which would have made sense if the words before it and after it were in place, but they weren’t. 
 
As she crawled around picking up the fragmented sentences, grabbing the run-on sentences before they escaped, and covering the indecent improper nouns, I arrived onto the scene. Assuming that I was, in fact, a nice person who just wanted to help, she handed the bag of words to me. I took the words, kicked her to the curb, and went straight to an American publisher who declared the scrambled words to be ‘genius’. I was given an advance of one million dollars and have since retired to a South Pacific island to meditate over the meaning of life, and to pen this excuse note.
 
Where is Jo Slade now? Well, following her fall, she was rushed to hospital where, upon examination (coincidentally by me), she was declared ridiculously insane. She has yet to argue her way out of that one.
 


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About the Author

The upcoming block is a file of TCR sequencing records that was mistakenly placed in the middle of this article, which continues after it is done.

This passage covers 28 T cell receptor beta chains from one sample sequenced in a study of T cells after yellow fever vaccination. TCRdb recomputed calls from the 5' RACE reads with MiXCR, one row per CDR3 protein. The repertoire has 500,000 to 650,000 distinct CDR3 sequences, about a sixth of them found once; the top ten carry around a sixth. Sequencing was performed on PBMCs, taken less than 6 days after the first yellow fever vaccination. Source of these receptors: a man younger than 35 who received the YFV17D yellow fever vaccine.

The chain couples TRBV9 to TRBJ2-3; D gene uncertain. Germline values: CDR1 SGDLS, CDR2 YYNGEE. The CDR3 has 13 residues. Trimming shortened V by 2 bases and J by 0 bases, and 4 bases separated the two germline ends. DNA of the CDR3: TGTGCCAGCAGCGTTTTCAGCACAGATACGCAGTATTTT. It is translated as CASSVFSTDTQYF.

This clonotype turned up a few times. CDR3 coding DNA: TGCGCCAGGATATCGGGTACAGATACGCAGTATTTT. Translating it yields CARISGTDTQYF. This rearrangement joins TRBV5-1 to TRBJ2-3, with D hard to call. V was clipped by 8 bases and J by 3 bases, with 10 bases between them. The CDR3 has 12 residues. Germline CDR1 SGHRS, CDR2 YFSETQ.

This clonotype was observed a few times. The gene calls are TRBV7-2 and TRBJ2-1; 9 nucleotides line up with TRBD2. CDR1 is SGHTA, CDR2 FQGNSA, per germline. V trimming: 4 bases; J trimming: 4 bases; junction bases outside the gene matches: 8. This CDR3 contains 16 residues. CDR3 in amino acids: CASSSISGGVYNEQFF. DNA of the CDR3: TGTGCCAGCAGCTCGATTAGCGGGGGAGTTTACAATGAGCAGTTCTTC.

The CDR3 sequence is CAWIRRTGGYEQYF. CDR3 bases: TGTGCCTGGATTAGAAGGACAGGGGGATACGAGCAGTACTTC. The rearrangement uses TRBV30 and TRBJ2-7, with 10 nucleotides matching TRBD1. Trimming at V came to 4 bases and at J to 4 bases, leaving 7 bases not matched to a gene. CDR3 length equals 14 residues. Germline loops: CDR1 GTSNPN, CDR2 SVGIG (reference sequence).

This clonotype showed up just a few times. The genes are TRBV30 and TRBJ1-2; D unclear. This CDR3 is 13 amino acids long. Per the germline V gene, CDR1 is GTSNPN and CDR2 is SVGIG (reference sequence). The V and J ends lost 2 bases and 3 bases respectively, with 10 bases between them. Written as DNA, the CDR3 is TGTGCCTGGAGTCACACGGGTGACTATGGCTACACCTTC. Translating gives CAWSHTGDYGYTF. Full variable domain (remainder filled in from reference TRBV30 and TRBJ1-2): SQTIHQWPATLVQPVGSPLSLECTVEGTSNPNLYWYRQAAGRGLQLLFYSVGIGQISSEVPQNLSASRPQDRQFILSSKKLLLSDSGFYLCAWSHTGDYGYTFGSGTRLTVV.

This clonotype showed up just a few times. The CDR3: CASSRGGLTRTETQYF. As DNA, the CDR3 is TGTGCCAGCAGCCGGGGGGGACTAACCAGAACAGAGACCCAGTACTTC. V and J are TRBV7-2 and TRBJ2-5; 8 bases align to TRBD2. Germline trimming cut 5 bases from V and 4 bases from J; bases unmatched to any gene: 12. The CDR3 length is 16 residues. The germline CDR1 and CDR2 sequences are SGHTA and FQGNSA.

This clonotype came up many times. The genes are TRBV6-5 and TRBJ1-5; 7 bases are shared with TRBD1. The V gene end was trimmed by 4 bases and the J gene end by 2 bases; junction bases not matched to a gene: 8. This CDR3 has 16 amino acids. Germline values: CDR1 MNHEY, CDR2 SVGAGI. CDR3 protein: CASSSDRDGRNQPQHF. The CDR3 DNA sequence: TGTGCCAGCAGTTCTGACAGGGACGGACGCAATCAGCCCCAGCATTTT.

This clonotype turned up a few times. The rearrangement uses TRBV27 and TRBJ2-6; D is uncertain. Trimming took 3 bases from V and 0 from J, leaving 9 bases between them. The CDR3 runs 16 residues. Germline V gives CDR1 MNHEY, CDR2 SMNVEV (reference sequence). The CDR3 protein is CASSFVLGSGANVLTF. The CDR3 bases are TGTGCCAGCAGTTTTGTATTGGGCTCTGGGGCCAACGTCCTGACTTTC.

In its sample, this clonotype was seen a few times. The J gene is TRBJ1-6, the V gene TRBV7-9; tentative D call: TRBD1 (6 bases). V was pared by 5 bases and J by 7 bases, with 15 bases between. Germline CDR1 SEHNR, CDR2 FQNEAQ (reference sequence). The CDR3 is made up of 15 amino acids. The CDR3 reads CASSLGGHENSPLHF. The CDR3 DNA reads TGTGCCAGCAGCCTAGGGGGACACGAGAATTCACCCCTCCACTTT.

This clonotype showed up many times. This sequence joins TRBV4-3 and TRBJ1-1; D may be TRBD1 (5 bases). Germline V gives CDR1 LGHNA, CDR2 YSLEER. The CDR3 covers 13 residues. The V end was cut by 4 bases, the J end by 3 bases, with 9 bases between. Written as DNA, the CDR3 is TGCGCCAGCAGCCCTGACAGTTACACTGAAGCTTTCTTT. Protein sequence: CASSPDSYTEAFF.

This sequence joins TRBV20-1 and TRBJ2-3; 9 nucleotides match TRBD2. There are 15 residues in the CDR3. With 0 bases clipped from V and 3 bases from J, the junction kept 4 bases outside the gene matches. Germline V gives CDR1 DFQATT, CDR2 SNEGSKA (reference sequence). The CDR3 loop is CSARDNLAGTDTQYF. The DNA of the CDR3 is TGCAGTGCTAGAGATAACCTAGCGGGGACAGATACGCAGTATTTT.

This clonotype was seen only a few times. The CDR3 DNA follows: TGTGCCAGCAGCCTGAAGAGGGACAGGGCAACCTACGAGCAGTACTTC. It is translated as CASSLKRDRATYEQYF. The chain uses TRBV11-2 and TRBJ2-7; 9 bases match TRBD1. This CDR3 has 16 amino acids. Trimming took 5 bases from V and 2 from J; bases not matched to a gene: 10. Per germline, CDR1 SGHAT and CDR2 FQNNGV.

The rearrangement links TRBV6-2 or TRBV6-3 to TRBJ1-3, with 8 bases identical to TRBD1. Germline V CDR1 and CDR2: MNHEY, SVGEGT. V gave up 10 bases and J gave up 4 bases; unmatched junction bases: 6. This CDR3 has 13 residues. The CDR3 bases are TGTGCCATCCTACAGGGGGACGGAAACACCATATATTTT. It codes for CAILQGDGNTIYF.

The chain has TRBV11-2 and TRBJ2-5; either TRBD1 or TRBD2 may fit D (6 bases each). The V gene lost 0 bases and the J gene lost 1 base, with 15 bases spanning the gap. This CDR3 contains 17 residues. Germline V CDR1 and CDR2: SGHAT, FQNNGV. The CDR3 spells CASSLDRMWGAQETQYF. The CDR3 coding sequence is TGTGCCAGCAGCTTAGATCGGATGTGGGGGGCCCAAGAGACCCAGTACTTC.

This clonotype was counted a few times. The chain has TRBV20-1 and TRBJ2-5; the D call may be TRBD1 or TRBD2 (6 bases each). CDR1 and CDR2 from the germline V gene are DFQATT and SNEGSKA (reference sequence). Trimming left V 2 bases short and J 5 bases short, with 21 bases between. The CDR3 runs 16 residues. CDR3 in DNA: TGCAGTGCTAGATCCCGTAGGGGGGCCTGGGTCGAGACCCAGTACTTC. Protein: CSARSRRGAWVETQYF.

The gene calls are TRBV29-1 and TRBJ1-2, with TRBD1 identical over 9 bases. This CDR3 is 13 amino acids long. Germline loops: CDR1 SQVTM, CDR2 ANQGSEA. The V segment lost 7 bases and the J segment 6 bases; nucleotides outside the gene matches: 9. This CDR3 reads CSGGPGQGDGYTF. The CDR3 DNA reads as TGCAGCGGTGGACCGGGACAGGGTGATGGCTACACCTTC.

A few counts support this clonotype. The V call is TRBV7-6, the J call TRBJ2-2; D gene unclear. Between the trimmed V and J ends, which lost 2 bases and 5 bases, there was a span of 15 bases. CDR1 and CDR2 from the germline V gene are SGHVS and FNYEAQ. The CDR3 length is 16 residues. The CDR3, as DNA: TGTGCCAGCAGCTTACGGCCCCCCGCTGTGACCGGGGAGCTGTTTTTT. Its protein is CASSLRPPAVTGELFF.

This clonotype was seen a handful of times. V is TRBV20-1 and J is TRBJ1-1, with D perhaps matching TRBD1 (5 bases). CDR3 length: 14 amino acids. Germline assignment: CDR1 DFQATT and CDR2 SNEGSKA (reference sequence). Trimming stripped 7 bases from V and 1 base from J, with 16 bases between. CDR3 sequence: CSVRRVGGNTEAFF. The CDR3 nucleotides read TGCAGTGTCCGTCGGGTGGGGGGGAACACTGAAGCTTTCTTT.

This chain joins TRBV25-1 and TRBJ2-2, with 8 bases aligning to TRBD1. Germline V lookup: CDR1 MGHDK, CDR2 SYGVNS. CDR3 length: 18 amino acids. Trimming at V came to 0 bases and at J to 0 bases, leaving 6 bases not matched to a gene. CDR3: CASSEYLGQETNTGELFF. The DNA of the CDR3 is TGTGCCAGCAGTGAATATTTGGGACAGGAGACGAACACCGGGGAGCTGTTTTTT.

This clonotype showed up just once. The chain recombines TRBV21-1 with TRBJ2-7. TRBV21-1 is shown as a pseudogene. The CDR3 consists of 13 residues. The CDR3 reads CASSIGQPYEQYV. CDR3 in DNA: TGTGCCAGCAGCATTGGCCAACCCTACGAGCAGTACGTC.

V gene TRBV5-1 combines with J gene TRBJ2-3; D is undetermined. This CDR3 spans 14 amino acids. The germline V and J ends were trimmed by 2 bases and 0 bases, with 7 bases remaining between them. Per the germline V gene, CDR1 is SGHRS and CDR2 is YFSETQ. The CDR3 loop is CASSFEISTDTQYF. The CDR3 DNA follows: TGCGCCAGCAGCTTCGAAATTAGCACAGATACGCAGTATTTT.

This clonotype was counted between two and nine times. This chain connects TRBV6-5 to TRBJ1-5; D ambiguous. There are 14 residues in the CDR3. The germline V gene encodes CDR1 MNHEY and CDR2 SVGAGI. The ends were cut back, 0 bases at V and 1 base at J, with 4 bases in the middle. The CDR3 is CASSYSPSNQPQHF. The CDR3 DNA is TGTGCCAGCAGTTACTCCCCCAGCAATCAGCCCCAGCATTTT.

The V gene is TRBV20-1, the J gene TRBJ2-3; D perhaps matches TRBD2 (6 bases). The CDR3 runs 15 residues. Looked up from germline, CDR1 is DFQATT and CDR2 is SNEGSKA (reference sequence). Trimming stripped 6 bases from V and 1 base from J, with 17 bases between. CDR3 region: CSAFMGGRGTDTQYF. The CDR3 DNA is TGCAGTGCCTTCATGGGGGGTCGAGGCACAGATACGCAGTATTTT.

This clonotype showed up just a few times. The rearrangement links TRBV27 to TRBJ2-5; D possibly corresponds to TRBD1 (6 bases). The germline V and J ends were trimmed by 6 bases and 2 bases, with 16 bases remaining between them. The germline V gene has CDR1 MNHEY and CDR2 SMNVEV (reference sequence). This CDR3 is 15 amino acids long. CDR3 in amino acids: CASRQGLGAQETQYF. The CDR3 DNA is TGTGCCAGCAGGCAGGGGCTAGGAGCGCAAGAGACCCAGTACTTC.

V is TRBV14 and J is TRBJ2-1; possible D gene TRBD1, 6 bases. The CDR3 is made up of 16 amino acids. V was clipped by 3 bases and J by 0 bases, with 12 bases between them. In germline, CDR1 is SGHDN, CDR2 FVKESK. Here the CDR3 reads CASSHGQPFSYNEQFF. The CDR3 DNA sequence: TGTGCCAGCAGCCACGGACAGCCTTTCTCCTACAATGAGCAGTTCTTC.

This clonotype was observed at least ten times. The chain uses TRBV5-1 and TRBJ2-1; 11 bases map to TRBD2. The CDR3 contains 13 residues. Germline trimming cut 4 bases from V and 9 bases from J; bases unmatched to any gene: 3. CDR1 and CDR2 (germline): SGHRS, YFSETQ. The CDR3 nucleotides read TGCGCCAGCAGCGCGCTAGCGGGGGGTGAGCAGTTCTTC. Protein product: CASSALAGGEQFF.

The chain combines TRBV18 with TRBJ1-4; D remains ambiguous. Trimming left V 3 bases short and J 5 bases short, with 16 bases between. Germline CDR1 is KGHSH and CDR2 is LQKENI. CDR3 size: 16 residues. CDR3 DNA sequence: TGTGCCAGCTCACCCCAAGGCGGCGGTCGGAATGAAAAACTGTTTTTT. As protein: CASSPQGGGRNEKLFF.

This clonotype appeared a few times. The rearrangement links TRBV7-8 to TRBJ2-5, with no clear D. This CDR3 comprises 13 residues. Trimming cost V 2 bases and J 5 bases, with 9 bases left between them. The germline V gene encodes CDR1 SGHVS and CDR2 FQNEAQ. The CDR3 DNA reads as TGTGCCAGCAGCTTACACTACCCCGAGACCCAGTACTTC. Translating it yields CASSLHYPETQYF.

This bio was written by Jo Slade. As you can see she has written about herself in the third person. What normal person would do that? They just wouldn't. Who knows how many other persons might be involved in this thing, a second person? Another third? I worry about it. I - she - we - can't even keep it straight, this paragraph is a damn mess, there are persons all over the place. Round 'em up and shoot 'em. That's what I'd do, and by golly I think that's what Jo Slade would do as well.

Biographic nutshell: Jo has been messing around with words for a long time. Sometimes she'll just say words instead of writing them, it saves on paper.

This column: The columns that appear here are of a highly serious and scholarly nature, therefore it is advised that you keep a dictionary and ponderous thoughts nearby.

If, after reading the column, you find yourself tossing and turning at night, burning with the need to email me, just do it. I answer to [email protected]





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The views expressed are strictly those of the author and not necessarily those of Castanet. Castanet presents its columns "as is" and does not warrant the contents.